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The scary mathematics behind energy depletion and population growth

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Posted by GreenLifeInnovators on November 16, 2009, 5:00 pm

Dear fellow "greenies"

Recently I came across a series of 8 video-clips on YouTube showing a
lecture with Dr Albert Bartlett, Professor Emeritus in physics at the
University of Boulder, Colorado about arithmetic, population growth
and energy depletion. Usually a lecture by an old professor in front
of a group of students is not something one would consider to be a
terrifying experience. But this perspective, that he is communicating,
really is.

Not only does Dr Bartlett explain why we are in much bigger trouble
than most people think. He also explains why the nature of exponential
growth is such, that we will not see the problems until a very short
time until we run into them. This lecture goes to the very core of our
challenges ahead.

You don't have to possess university level skills in mathematics to
follow his lines of reasoning, but below high school level you would
probably not get too much out of it.

For your convenience, we have embedded all of the 8 video clips on one
page on our blog. You can find them here:


If you, like we do, find the message that Dr Bartlett delivers in this
video of the utmost importance to the human race, then please do not
keep it to yourself, but share the information about this lecture with
friends and acquaintances, through email, online forums and social
media. Yea, and write to your politicians and the media about it

Kind regards
Vidar Kristiansen
Green Life Innovators - Green tech the Open Source way

Posted by Curbie on November 16, 2009, 7:10 pm

A friend emailed me the YouTube links a while ago, very simple math
and explanation. I don't know how "green" the notion of negative
population growth is, but it's the ONE solution that greatly reduces
energy, hunger, and poverty issues. Solving energy, hunger, and
poverty issues without negative population growth is mathematically
impossible, but politicians seem to base tax policy on positive
population growth. So catch 22.

In my view, a good explanation though.


Posted by Josepi on November 17, 2009, 12:22 am

So the Chinese have it all over the Americans then.

Posted by Maury Markowitz on November 20, 2009, 6:34 pm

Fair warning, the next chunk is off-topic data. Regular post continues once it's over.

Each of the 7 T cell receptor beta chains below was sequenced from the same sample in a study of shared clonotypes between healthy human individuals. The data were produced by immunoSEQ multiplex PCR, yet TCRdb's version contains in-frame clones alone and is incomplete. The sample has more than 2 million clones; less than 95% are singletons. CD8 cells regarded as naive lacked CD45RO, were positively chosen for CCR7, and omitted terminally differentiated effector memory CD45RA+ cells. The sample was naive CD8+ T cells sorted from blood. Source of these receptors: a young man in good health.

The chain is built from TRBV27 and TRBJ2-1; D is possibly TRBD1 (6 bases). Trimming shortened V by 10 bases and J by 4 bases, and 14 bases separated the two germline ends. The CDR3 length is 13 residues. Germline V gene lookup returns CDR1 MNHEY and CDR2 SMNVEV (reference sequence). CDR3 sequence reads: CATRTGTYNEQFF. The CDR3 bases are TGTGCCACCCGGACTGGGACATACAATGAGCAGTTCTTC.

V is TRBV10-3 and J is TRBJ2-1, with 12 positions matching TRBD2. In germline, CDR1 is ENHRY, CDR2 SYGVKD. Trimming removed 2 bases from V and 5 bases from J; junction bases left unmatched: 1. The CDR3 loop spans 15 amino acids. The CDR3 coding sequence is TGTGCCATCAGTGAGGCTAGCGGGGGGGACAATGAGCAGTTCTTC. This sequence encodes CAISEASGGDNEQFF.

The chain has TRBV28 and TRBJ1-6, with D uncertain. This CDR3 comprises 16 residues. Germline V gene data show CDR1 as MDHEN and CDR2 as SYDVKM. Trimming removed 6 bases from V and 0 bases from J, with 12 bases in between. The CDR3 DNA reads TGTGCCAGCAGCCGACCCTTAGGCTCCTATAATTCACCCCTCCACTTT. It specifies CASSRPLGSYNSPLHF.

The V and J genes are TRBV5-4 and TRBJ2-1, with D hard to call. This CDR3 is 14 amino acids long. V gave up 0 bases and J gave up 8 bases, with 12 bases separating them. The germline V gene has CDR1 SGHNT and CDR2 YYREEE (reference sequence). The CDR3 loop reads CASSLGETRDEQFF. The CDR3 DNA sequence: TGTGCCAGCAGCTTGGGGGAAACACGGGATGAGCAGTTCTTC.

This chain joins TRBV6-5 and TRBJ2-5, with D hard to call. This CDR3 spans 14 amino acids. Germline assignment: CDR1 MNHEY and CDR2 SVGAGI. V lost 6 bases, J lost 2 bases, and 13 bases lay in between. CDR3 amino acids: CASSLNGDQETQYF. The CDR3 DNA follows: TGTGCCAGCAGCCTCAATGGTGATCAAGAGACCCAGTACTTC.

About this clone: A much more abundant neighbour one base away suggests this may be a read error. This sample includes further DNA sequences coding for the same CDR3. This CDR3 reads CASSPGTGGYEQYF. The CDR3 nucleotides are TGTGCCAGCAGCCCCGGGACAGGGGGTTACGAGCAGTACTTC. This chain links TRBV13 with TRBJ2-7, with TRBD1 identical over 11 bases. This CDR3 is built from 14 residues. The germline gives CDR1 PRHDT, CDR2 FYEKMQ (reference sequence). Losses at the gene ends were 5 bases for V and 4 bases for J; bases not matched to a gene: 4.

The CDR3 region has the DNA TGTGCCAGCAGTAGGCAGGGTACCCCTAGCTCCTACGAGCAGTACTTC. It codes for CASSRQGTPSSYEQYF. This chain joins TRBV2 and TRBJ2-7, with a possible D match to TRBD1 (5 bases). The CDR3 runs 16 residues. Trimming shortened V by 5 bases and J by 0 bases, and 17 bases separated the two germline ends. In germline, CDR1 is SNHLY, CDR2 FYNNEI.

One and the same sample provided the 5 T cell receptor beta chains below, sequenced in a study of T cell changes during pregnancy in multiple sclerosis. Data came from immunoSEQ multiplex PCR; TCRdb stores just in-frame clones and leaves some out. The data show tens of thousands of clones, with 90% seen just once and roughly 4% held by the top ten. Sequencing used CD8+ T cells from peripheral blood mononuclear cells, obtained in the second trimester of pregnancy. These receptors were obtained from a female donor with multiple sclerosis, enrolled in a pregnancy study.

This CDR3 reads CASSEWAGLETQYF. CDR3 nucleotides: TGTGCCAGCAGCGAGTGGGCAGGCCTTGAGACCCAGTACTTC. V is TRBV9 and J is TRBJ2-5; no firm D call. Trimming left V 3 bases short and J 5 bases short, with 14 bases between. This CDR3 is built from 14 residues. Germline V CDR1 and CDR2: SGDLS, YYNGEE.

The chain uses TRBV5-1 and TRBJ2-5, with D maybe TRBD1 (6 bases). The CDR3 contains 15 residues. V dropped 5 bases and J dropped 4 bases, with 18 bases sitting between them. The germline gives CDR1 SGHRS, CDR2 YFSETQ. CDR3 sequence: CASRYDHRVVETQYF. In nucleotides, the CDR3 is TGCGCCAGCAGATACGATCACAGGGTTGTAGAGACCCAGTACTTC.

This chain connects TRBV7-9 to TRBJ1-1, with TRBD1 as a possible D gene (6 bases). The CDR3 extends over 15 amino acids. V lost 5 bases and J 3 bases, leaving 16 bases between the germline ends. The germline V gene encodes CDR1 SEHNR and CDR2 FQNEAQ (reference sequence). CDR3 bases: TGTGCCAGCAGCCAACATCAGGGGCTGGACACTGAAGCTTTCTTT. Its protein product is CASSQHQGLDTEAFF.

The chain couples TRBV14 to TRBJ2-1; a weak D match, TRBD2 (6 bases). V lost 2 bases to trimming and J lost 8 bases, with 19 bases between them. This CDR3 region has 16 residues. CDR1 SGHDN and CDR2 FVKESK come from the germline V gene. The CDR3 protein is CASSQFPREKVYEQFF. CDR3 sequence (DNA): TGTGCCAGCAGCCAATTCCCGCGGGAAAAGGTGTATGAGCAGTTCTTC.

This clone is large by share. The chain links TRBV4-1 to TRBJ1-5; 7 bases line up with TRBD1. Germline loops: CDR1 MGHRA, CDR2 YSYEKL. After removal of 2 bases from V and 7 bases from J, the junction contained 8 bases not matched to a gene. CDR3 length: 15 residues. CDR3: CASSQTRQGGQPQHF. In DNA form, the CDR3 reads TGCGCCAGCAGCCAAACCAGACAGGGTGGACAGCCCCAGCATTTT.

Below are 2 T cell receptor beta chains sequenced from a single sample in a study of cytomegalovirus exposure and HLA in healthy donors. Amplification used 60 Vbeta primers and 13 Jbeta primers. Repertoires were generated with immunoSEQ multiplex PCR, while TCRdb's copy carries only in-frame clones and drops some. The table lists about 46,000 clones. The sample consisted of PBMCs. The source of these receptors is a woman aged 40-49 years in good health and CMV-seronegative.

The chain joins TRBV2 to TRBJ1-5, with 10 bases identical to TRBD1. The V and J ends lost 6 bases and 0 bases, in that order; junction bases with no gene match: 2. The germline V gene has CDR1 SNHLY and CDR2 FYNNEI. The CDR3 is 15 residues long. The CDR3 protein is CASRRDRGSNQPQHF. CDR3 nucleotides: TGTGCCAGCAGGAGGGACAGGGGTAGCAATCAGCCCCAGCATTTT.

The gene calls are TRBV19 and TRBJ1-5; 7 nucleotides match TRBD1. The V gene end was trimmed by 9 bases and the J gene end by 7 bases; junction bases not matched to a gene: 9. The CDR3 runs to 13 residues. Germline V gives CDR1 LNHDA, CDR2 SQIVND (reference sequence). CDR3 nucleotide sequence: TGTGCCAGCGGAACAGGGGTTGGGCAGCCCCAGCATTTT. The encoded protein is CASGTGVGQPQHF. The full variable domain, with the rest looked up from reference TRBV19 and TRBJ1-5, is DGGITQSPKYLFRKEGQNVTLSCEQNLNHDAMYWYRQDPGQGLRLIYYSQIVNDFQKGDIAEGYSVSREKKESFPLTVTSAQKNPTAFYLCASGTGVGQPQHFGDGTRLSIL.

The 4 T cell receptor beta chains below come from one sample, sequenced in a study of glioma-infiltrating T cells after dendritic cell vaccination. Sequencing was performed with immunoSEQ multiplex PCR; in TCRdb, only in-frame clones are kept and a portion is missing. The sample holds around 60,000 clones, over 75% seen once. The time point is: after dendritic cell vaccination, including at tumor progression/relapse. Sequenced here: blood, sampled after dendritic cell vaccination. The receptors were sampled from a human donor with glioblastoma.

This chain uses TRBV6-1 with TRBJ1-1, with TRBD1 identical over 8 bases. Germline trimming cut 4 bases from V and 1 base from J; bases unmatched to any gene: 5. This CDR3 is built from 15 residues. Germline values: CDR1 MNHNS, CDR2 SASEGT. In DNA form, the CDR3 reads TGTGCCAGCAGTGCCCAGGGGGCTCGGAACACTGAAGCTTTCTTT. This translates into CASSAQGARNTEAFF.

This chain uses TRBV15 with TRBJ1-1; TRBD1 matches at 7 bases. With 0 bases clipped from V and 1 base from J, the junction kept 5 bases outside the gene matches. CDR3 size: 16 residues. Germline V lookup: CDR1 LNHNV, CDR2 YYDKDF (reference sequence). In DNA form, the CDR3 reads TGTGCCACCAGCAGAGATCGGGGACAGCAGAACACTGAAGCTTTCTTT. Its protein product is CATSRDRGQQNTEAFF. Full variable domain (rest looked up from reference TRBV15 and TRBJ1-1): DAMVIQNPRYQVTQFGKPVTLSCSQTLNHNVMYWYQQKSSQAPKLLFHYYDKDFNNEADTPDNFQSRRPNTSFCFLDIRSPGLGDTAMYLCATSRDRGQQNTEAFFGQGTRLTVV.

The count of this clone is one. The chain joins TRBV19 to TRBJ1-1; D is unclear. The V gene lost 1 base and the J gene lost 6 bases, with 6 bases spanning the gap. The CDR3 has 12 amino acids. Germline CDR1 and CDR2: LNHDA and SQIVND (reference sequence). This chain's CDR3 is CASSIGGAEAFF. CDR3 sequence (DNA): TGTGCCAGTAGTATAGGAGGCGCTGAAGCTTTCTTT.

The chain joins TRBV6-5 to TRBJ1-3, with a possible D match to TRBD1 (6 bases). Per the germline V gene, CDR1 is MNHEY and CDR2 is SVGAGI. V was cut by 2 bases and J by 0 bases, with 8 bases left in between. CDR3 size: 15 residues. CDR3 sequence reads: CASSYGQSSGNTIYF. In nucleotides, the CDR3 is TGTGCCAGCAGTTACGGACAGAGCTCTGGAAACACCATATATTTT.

Yeah, that's what Malthus said too. It basically goes like this: the
human population is growing exponentially (it isn't) and our food
resources grow geometrically (they don't). Therefore we will be
subject to massive starvation in the very near future - around the
middle to late 1800s. At that point there would be more humans than
all the land in the world could support.

As you are no doubt aware, we did not suffer the starvation event that
he predicted, although we came close. In the late 1800s our
agricultural output started outpacing human needs through a series of
improvements in methods, equipment, fertilizers (a major one) and
pesticides and insecticides. In the 1960s the introduction of the high-
yield crops resulted in another massive improvement in food output. As
a result, we are practically drowning in food, to the point where
there are more obese people than starving ones, even in Africa and
other "poster children" for food problems. In fact, the amount of land
under cultivation in industrialized societies has decreased
dramatically over time.

The problem with Malthus' claim, or any one like it, is that it
discounts the creative power of the human mind. More people means more
minds, and more minds means more invention. But -- and this is key --
the collective IQ of the planet is a factor of the number of brains
times the number of connections between them, times the efficiency of
those communications links. One major output of the inventive process
are the tools that better communications between us -- like the
internet channel we are using right now -- the constant multiplier has
increased by leaps and bounds. A million people's collective inventive
capability is many times greater today than it was 100 years ago.

As a result, human ingenuity increases more quickly than the human
population. Perhaps you have noticed the ever increasing rate of
invention over time? Just over a decade ago we developed the physics
for GMR, which was productized and in your computer in about a year.
This rate of improvement has never before been seen in human history,
and appears to be accelerating. As a result, many futurists have
written of an era where change is so pervasive and rapid that our
current predictive tools are simply useless, a time they call "the

Simply put, applying math to problems with humanity like these is like
trying to come up with a formula for why you like your lover. You
might be able to do it, but it will confuse the issue more than it
will help.


Posted by harry on November 22, 2009, 3:15 pm

Well, regardless of all the curves, at some point they will cross and
there will be starvation/wars/mass population migration.   It's just a
question of which curve(s) you pick.
Also addtional factors keep on creeping in.
Like global warming & sea levels rising (if true)
Also to have/not have  global wars.
Pestilence. (AIDS/flu)
Human ingenuity tends to increase population rather than the reverse.
I suppose all this is what the futurists mean by chaos.
Aid to foreign countries is counter-productive unless they control
their populations.

Personally I think the "tipping point" is near.  There's nowhere left
to export surplus population.  We just have to keep the starving
masses from our own countries or they will destroy us.
The end of the world is nigh.     Tee Hee!

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